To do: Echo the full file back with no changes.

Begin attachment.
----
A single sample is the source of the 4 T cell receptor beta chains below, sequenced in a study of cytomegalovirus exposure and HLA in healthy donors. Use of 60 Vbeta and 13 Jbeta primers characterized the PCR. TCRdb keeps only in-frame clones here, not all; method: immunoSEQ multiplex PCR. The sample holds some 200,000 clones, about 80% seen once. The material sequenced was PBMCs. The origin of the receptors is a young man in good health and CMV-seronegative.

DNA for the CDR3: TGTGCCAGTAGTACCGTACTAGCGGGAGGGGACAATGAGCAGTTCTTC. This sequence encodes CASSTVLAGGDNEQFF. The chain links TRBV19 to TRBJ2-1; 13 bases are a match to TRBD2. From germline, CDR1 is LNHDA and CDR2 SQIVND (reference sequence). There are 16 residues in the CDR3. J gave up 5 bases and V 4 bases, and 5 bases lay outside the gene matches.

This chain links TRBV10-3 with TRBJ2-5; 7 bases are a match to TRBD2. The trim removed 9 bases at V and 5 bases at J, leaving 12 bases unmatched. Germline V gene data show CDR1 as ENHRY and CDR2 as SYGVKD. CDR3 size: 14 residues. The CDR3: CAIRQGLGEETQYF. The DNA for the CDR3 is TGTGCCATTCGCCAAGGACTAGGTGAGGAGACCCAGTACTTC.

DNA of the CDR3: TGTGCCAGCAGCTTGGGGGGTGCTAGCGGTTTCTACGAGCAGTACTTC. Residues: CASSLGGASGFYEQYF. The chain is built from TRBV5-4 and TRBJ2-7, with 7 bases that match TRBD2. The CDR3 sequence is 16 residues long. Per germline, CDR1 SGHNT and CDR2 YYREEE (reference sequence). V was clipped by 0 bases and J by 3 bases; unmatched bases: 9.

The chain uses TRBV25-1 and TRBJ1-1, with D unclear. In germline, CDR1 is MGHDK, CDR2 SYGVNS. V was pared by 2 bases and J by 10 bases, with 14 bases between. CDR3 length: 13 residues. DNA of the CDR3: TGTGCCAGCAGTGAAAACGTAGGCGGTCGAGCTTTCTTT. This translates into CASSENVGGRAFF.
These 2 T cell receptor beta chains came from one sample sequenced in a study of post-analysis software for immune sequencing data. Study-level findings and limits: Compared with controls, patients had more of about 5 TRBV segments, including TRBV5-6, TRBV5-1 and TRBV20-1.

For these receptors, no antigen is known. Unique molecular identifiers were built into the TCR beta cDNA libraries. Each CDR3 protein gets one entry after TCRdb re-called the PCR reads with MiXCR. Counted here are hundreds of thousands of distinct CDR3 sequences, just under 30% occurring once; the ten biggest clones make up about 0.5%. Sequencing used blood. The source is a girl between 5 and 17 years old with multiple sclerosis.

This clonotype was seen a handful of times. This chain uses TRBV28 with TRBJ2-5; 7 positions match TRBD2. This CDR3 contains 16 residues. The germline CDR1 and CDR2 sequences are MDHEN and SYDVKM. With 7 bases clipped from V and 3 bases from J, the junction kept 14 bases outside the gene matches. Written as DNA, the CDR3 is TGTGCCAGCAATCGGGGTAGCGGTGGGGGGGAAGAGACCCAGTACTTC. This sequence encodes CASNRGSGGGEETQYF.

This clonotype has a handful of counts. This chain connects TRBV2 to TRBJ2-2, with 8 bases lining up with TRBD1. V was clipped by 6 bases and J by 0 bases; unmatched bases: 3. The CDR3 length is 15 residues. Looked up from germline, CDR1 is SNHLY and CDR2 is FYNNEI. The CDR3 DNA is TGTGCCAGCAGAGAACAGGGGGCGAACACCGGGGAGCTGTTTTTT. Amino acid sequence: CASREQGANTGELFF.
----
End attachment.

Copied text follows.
A single sample is the source of the 4 T cell receptor beta chains below, sequenced in a study of cytomegalovirus exposure and HLA in healthy donors. Use of 60 Vbeta and 13 Jbeta primers characterized the PCR. TCRdb keeps only in-frame clones here, not all; method: immunoSEQ multiplex PCR. The sample holds some 200,000 clones, about 80% seen once. The material sequenced was PBMCs. The origin of the receptors is a young man in good health and CMV-seronegative.

DNA for the CDR3: TGTGCCAGTAGTACCGTACTAGCGGGAGGGGACAATGAGCAGTTCTTC. This sequence encodes CASSTVLAGGDNEQFF. The chain links TRBV19 to TRBJ2-1; 13 bases are a match to TRBD2. From germline, CDR1 is LNHDA and CDR2 SQIVND (reference sequence). There are 16 residues in the CDR3. J gave up 5 bases and V 4 bases, and 5 bases lay outside the gene matches.

This chain links TRBV10-3 with TRBJ2-5; 7 bases are a match to TRBD2. The trim removed 9 bases at V and 5 bases at J, leaving 12 bases unmatched. Germline V gene data show CDR1 as ENHRY and CDR2 as SYGVKD. CDR3 size: 14 residues. The CDR3: CAIRQGLGEETQYF. The DNA for the CDR3 is TGTGCCATTCGCCAAGGACTAGGTGAGGAGACCCAGTACTTC.

DNA of the CDR3: TGTGCCAGCAGCTTGGGGGGTGCTAGCGGTTTCTACGAGCAGTACTTC. Residues: CASSLGGASGFYEQYF. The chain is built from TRBV5-4 and TRBJ2-7, with 7 bases that match TRBD2. The CDR3 sequence is 16 residues long. Per germline, CDR1 SGHNT and CDR2 YYREEE (reference sequence). V was clipped by 0 bases and J by 3 bases; unmatched bases: 9.

The chain uses TRBV25-1 and TRBJ1-1, with D unclear. In germline, CDR1 is MGHDK, CDR2 SYGVNS. V was pared by 2 bases and J by 10 bases, with 14 bases between. CDR3 length: 13 residues. DNA of the CDR3: TGTGCCAGCAGTGAAAACGTAGGCGGTCGAGCTTTCTTT. This translates into CASSENVGGRAFF.
These 2 T cell receptor beta chains came from one sample sequenced in a study of post-analysis software for immune sequencing data. Study-level findings and limits: Compared with controls, patients had more of about 5 TRBV segments, including TRBV5-6, TRBV5-1 and TRBV20-1.

For these receptors, no antigen is known. Unique molecular identifiers were built into the TCR beta cDNA libraries. Each CDR3 protein gets one entry after TCRdb re-called the PCR reads with MiXCR. Counted here are hundreds of thousands of distinct CDR3 sequences, just under 30% occurring once; the ten biggest clones make up about 0.5%. Sequencing used blood. The source is a girl between 5 and 17 years old with multiple sclerosis.

This clonotype was seen a handful of times. This chain uses TRBV28 with TRBJ2-5; 7 positions match TRBD2. This CDR3 contains 16 residues. The germline CDR1 and CDR2 sequences are MDHEN and SYDVKM. With 7 bases clipped from V and 3 bases from J, the junction kept 14 bases outside the gene matches. Written as DNA, the CDR3 is TGTGCCAGCAATCGGGGTAGCGGTGGGGGGGAAGAGACCCAGTACTTC. This sequence encodes CASNRGSGGGEETQYF.

This clonotype has a handful of counts. This chain connects TRBV2 to TRBJ2-2, with 8 bases lining up with TRBD1. V was clipped by 6 bases and J by 0 bases; unmatched bases: 3. The CDR3 length is 15 residues. Looked up from germline, CDR1 is SNHLY and CDR2 is FYNNEI. The CDR3 DNA is TGTGCCAGCAGAGAACAGGGGGCGAACACCGGGGAGCTGTTTTTT. Amino acid sequence: CASREQGANTGELFF.